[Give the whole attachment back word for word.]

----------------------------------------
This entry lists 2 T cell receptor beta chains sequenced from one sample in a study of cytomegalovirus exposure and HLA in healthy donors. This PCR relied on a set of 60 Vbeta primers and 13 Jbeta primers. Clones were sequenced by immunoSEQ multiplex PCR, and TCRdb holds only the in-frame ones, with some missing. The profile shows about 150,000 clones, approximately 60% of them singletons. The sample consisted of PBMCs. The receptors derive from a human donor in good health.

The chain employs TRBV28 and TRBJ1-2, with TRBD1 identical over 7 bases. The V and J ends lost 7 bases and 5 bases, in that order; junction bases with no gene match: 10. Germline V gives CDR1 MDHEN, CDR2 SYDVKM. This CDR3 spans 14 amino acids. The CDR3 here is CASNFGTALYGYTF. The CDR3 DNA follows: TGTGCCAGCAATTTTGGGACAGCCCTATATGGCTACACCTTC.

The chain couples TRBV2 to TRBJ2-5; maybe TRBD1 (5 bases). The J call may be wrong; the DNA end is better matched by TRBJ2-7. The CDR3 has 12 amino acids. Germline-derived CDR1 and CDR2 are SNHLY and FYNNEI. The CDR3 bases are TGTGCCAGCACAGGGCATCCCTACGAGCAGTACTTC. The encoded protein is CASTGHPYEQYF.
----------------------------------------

This entry lists 2 T cell receptor beta chains sequenced from one sample in a study of cytomegalovirus exposure and HLA in healthy donors. This PCR relied on a set of 60 Vbeta primers and 13 Jbeta primers. Clones were sequenced by immunoSEQ multiplex PCR, and TCRdb holds only the in-frame ones, with some missing. The profile shows about 150,000 clones, approximately 60% of them singletons. The sample consisted of PBMCs. The receptors derive from a human donor in good health.

The chain employs TRBV28 and TRBJ1-2, with TRBD1 identical over 7 bases. The V and J ends lost 7 bases and 5 bases, in that order; junction bases with no gene match: 10. Germline V gives CDR1 MDHEN, CDR2 SYDVKM. This CDR3 spans 14 amino acids. The CDR3 here is CASNFGTALYGYTF. The CDR3 DNA follows: TGTGCCAGCAATTTTGGGACAGCCCTATATGGCTACACCTTC.

The chain couples TRBV2 to TRBJ2-5; maybe TRBD1 (5 bases). The J call may be wrong; the DNA end is better matched by TRBJ2-7. The CDR3 has 12 amino acids. Germline-derived CDR1 and CDR2 are SNHLY and FYNNEI. The CDR3 bases are TGTGCCAGCACAGGGCATCCCTACGAGCAGTACTTC. The encoded protein is CASTGHPYEQYF.